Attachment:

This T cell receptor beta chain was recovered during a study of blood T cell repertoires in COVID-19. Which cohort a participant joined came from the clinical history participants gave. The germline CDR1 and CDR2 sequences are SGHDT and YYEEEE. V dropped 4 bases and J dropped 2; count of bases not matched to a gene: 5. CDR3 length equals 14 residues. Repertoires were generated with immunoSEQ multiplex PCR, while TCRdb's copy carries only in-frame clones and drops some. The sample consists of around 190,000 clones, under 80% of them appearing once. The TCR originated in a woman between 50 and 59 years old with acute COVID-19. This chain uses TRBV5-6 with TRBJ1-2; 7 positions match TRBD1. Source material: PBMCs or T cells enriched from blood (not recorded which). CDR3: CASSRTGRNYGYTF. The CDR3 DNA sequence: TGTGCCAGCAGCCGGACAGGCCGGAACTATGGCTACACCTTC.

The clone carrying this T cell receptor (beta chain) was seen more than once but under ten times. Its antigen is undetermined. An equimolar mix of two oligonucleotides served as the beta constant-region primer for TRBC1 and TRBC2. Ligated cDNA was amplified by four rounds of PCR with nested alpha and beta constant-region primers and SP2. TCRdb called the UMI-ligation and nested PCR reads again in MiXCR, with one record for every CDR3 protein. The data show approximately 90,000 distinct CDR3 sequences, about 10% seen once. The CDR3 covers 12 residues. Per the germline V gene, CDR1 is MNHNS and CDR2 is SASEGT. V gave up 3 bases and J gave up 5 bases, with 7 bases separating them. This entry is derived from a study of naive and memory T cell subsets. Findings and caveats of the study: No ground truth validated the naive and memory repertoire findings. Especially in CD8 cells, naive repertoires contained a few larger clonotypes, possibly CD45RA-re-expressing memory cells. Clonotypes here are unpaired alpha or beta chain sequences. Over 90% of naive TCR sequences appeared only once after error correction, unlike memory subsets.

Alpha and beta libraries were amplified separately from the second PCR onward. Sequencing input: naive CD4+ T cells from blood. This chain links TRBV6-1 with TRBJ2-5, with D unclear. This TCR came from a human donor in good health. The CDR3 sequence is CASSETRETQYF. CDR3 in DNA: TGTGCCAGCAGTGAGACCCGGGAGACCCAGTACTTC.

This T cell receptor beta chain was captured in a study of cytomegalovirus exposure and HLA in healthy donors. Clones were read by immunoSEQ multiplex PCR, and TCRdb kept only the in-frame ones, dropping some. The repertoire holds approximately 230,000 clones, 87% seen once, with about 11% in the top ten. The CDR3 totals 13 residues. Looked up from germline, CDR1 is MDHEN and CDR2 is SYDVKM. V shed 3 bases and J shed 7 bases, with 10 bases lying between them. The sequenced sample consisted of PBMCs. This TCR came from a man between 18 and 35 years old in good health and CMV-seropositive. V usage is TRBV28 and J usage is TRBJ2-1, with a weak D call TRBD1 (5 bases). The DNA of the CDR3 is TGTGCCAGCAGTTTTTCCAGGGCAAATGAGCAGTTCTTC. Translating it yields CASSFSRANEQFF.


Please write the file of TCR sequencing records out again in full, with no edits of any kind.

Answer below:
This T cell receptor beta chain was recovered during a study of blood T cell repertoires in COVID-19. Which cohort a participant joined came from the clinical history participants gave. The germline CDR1 and CDR2 sequences are SGHDT and YYEEEE. V dropped 4 bases and J dropped 2; count of bases not matched to a gene: 5. CDR3 length equals 14 residues. Repertoires were generated with immunoSEQ multiplex PCR, while TCRdb's copy carries only in-frame clones and drops some. The sample consists of around 190,000 clones, under 80% of them appearing once. The TCR originated in a woman between 50 and 59 years old with acute COVID-19. This chain uses TRBV5-6 with TRBJ1-2; 7 positions match TRBD1. Source material: PBMCs or T cells enriched from blood (not recorded which). CDR3: CASSRTGRNYGYTF. The CDR3 DNA sequence: TGTGCCAGCAGCCGGACAGGCCGGAACTATGGCTACACCTTC.

The clone carrying this T cell receptor (beta chain) was seen more than once but under ten times. Its antigen is undetermined. An equimolar mix of two oligonucleotides served as the beta constant-region primer for TRBC1 and TRBC2. Ligated cDNA was amplified by four rounds of PCR with nested alpha and beta constant-region primers and SP2. TCRdb called the UMI-ligation and nested PCR reads again in MiXCR, with one record for every CDR3 protein. The data show approximately 90,000 distinct CDR3 sequences, about 10% seen once. The CDR3 covers 12 residues. Per the germline V gene, CDR1 is MNHNS and CDR2 is SASEGT. V gave up 3 bases and J gave up 5 bases, with 7 bases separating them. This entry is derived from a study of naive and memory T cell subsets. Findings and caveats of the study: No ground truth validated the naive and memory repertoire findings. Especially in CD8 cells, naive repertoires contained a few larger clonotypes, possibly CD45RA-re-expressing memory cells. Clonotypes here are unpaired alpha or beta chain sequences. Over 90% of naive TCR sequences appeared only once after error correction, unlike memory subsets.

Alpha and beta libraries were amplified separately from the second PCR onward. Sequencing input: naive CD4+ T cells from blood. This chain links TRBV6-1 with TRBJ2-5, with D unclear. This TCR came from a human donor in good health. The CDR3 sequence is CASSETRETQYF. CDR3 in DNA: TGTGCCAGCAGTGAGACCCGGGAGACCCAGTACTTC.

This T cell receptor beta chain was captured in a study of cytomegalovirus exposure and HLA in healthy donors. Clones were read by immunoSEQ multiplex PCR, and TCRdb kept only the in-frame ones, dropping some. The repertoire holds approximately 230,000 clones, 87% seen once, with about 11% in the top ten. The CDR3 totals 13 residues. Looked up from germline, CDR1 is MDHEN and CDR2 is SYDVKM. V shed 3 bases and J shed 7 bases, with 10 bases lying between them. The sequenced sample consisted of PBMCs. This TCR came from a man between 18 and 35 years old in good health and CMV-seropositive. V usage is TRBV28 and J usage is TRBJ2-1, with a weak D call TRBD1 (5 bases). The DNA of the CDR3 is TGTGCCAGCAGTTTTTCCAGGGCAAATGAGCAGTTCTTC. Translating it yields CASSFSRANEQFF.